The details of the suspected Russian spy ring busted by federal agents
on Monday have a certain John Le Carre-meets-"Spies Like Us
" ring to them, what with messages written in invisible ink and newspapers stuffed with thousands of dollars. But while some of the presumed agents' tactics seemed laughably cliche (no word yet on whether there were Maxwell Smart shoe phones
), the potential damage to U.S.-Russian relations is quite real.
The Department of Justice has accused 11 people of participating in operations it characterized as "long-term, deep-cover
" assignments. News of the Cold War Era-like espionage web could not have come at a more awkward time. President Dmitry Medvedev is fresh off a hamburgers-'n'-hugs summit
in Washington with President Obama, which the White House had characterized as part of a broader effort to "reset" relations
between the two countries.
Thus far, the White House has taken a largely non-confrontational stance, neither pointing fingers nor offering olive branches. In a press conference on Tuesday, Press Secretary Robert Gibbs declined to comment on "active law enforcement investigations," but insisted that the relations between the United States and Russia remain on track. Gibbs focused on progress made between the two governments in the last year and a half, citing the New START Treaty and joint United Nations actions to impose sanctions on Iran. He declined to comment on the president's reaction to news of the espionage ring, except to say that, "The president was thoroughly and appropriately informed" of the case.
The State Department on Tuesday struck much the same posture, seeking to downplay
the events. "We would like to get to the point where there is just so much trust and cooperation between the United States and Russia that nobody would think of turning to intelligence means to find out things that they couldn't find out in other channels," said Assistant Secretary of State for European Affairs Philip Gordon. "We're apparently not there yet. I don't think anyone in this room is shocked to have discovered that."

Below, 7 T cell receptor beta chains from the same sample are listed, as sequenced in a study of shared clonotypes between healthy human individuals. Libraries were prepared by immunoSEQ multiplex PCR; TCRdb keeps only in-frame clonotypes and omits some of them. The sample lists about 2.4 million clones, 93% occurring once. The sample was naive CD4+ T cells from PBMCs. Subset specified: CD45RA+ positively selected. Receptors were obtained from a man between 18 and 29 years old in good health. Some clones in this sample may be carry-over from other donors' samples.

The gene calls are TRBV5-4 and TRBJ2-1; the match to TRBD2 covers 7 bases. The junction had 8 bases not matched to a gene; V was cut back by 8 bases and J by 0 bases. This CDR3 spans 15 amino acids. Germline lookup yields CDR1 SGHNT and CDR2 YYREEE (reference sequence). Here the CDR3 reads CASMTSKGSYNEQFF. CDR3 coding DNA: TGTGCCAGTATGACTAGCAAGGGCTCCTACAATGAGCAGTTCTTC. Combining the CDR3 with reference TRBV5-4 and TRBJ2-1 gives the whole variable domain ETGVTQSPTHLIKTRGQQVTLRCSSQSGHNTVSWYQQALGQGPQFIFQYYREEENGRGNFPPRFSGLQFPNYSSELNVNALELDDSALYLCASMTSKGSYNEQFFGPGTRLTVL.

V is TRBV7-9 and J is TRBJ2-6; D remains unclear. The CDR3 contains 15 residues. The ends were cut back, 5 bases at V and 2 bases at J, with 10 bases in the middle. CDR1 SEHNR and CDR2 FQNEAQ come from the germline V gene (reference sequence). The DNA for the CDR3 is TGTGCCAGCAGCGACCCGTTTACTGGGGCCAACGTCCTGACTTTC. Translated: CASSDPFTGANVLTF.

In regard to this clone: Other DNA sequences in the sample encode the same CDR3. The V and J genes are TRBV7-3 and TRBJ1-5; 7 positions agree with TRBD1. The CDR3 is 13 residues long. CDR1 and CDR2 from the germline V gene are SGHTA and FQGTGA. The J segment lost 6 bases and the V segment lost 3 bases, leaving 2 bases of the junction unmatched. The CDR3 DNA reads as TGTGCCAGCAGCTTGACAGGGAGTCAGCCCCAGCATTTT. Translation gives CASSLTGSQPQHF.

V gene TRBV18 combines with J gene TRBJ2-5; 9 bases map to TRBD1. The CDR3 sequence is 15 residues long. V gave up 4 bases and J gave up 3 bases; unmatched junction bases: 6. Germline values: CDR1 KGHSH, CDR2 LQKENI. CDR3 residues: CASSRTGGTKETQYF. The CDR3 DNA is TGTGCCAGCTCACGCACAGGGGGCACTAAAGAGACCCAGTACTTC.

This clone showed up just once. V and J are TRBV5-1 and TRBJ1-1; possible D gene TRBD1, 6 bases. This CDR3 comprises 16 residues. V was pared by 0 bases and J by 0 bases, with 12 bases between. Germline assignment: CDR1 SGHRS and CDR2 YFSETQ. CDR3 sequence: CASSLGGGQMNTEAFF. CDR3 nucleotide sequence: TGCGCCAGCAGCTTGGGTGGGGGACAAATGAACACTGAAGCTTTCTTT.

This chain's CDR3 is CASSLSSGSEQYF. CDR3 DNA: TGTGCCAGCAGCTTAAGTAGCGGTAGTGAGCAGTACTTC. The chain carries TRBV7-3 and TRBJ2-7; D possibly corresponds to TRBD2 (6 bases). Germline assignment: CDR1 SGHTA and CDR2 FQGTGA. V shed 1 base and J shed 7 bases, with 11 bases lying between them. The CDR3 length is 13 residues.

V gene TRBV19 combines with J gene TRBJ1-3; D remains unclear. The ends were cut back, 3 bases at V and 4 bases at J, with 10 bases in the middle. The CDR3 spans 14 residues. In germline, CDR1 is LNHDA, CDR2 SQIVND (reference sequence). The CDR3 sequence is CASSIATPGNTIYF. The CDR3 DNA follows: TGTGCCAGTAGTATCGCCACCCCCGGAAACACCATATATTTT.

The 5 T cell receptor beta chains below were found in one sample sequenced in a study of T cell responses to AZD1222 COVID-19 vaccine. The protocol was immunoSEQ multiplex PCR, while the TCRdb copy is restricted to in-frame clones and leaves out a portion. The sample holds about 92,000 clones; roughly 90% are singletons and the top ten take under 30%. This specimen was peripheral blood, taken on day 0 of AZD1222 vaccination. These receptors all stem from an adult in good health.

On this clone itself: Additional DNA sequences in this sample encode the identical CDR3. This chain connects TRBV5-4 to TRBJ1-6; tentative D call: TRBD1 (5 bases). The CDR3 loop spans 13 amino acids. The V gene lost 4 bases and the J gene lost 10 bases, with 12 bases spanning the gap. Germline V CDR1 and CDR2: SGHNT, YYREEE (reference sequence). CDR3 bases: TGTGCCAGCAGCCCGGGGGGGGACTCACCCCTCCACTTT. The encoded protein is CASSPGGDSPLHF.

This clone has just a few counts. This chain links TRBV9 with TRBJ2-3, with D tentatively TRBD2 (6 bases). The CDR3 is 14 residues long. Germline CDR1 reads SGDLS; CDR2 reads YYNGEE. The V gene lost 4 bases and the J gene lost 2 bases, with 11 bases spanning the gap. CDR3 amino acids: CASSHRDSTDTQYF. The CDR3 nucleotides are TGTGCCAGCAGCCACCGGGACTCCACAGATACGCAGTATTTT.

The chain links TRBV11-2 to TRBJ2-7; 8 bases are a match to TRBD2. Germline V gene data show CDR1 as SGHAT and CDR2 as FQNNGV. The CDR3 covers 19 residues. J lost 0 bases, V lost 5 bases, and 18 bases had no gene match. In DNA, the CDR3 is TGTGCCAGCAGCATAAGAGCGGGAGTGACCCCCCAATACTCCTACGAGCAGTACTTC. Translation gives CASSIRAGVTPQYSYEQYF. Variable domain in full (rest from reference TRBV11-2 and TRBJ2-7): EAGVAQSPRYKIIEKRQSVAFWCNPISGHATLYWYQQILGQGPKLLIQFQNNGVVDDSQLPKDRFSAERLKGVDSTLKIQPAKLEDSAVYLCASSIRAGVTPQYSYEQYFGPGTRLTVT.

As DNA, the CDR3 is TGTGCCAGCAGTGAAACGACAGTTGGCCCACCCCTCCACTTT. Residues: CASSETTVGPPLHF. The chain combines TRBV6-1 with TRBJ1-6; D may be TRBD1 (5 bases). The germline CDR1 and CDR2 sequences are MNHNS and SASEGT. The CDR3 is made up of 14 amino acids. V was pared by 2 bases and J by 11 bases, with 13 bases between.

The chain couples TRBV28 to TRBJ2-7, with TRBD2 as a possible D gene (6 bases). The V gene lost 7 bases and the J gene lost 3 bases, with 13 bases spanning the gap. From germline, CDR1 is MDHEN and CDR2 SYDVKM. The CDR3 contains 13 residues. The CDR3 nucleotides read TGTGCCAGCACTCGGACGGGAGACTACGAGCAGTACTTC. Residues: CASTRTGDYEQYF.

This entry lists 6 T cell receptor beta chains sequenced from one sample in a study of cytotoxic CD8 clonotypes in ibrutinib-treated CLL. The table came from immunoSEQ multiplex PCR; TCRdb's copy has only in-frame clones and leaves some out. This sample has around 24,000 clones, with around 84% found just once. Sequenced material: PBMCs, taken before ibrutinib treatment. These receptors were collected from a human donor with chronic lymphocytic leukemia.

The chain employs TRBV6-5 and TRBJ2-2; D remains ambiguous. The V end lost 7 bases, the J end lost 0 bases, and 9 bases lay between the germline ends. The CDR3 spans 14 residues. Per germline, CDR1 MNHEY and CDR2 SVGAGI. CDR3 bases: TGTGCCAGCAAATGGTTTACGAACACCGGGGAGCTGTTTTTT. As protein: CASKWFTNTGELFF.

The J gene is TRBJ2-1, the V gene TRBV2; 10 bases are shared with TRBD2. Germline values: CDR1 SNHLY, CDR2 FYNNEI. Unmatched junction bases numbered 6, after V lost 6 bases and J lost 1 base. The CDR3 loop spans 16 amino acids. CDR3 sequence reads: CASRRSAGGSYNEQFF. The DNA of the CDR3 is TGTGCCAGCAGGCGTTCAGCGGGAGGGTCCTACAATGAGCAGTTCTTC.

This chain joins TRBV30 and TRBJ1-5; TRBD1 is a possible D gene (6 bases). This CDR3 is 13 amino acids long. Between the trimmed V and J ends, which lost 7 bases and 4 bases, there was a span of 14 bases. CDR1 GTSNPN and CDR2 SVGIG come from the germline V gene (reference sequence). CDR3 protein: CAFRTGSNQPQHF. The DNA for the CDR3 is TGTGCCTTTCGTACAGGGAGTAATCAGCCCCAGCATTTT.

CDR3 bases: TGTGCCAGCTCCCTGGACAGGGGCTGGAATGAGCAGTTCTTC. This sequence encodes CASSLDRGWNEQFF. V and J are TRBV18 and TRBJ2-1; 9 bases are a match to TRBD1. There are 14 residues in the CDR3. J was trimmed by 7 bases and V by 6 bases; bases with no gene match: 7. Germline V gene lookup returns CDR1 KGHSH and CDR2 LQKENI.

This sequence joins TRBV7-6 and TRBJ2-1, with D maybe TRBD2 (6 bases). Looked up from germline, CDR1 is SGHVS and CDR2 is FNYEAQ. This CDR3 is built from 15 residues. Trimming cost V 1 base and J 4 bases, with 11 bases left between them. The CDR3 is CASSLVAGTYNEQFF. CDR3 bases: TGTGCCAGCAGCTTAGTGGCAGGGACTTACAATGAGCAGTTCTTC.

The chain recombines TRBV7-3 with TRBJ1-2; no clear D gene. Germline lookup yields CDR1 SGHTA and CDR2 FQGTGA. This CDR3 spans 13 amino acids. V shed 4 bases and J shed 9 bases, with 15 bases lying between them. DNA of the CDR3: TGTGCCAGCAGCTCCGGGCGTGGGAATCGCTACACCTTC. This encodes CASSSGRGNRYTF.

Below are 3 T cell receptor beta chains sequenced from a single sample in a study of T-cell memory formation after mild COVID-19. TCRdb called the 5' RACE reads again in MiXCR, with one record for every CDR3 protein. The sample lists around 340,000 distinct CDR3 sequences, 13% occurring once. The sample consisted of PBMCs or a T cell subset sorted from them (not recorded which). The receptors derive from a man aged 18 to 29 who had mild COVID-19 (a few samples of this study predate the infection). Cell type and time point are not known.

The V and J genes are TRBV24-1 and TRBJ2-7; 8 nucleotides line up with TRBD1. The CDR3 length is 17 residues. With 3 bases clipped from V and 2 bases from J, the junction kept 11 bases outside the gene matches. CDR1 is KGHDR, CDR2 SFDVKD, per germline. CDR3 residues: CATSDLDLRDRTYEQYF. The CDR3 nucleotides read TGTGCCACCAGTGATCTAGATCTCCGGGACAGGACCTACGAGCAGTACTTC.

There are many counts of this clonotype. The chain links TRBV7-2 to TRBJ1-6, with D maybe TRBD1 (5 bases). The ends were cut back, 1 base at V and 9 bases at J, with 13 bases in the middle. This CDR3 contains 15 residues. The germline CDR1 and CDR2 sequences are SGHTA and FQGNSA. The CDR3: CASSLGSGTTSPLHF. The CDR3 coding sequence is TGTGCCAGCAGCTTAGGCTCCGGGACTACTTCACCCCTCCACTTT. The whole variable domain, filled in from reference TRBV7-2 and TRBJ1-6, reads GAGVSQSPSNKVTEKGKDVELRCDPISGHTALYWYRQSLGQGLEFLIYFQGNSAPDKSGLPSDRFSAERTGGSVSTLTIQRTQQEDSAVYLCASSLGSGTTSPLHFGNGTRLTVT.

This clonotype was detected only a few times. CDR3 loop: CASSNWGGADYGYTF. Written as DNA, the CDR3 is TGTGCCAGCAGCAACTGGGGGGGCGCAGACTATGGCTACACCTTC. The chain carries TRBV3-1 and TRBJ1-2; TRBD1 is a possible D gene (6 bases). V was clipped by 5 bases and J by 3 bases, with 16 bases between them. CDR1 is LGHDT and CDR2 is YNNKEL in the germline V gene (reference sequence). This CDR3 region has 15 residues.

The Russian government, for its part, has vacillated between a somewhat aggressive posture and one of peacemaking. A statement released by the Russian Foreign Ministry
on Tuesday said, "These actions are unfounded and pursue unseemly goals. We don't understand the reasons which prompted the U.S. Department of Justice to make a public statement in the spirit of Cold War-era spy stories." In a meeting Tuesday in Israel with former U.S. President Bill Clinton, Russian Prime Minister Vladimir Putin said
in reference to the case, "Back at your home, the police went out of control [and] are throwing people in jail." But he added, "I hope that all the positive gains that have been achieved in our relationship will not be damaged by the recent event."
Russia's actions in the coming weeks will be key in determining whether relations have been damaged. "Do they continue to deny the allegations or do they retaliate or do they cooperate? That's the $64,000 question," said Darrell West of the Brookings Institution. "I think it's in [Russia's] interest to cooperate." Robert Service, senior fellow at the Hoover Institute and author of the book, "Trotsky: A Biography," concurred. "Russia needs foreign direct investment, technology and expertise in order to cease to be an isolated economy. Even Putin understands this."
Ultimately, it remains unclear just how much involvement the upper echelon of Russian intelligence agencies had in overseeing the suspected spy network. According to West, President Medvedev doesn't appear to be "the type of leader to condone" such espionage in the first place, noting, "These types of things often start at the mid-to-low levels of government. People at the top sometimes don't even know what's going on the bowels of their organization."
Service pointed to the very nature of the Russian security infrastructure, saying, "The security agencies in Russia are much more chaotic and hard to control than their counterparts in the Western, democratic countries. They can be very controlled in certain areas and much more chaotic in others. Their competence shouldn't be overestimated."